Sometimes, my entire family would get together, and we would have impromptu potluck dinners on the Gachchi. We even had a table specially meant for such occasions.

The Gachchi allowed me to discover the wonders of the night sky. Often at night, my parents and I would climb up those two flights of stairs, go to the Gachchi, and they would teach me to identify constellations. Great Bear, Orion and Big Dipper are names I’ve learnt standing on that Gachchi, tracing and memorizing patterns with my fingers.

Then, there were the birthday parties. On those days, the Gachchi would be transformed into a different world altogether, with armchairs, gaddas, chataayees, lights and balloons.

We left that house in many years ago, and I have never had a chance to see the Gachchi since. Sometimes, little snapshots of times spent on the Gachchi appear in my head. Of red chilli peppers or raw mango strips left out to dry in the warm sunshine. Of the special blue and white table that patiently stayed put until summoned for a Gachchi-dinner. Of certain faces that were there during those parties, but are no more around. Of the night sky that was my blackboard. Of me sitting with my childhood friends, exchanging schoolgirl chitchat. Of TV antennae that frequently malfunctioned. Of the water tank that I was bold enough to climb on top of but too cowardly to come down from.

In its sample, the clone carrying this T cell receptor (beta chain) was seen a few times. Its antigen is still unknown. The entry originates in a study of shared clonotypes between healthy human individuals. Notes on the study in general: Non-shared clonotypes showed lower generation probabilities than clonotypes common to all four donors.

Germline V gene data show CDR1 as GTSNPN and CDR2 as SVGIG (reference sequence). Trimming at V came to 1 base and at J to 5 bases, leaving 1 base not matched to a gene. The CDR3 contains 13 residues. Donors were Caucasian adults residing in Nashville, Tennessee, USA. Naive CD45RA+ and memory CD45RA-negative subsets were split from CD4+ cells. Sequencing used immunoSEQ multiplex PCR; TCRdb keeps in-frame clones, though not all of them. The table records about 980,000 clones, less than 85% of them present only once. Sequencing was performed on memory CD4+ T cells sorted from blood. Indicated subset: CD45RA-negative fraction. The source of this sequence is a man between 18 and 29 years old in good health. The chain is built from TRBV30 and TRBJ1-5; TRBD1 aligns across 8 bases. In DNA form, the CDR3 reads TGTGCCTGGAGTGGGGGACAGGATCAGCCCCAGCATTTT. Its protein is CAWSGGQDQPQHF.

In a very strange way, I think spotting one tiny word out of so many, was no mere coincidence. Because even as I list memory after memory that the word triggered, I realize that I have really, really, missed an old friend. And I feel a certain calling to go back to the Gachchi, and relive bits and pieces of the yesteryears.  

So many things change over time. And so many remain just as constant. Perhaps in our quest to deal with the variables, we forget that the constants are still around. And that they are waiting for us to re-establish contact. Strange as though it may sound, I think one such constant just found out a way to reach out to me. And I cannot wait to do the same!

PS: Did I mention I love discovering magic in the most random occurrences?

Much Love,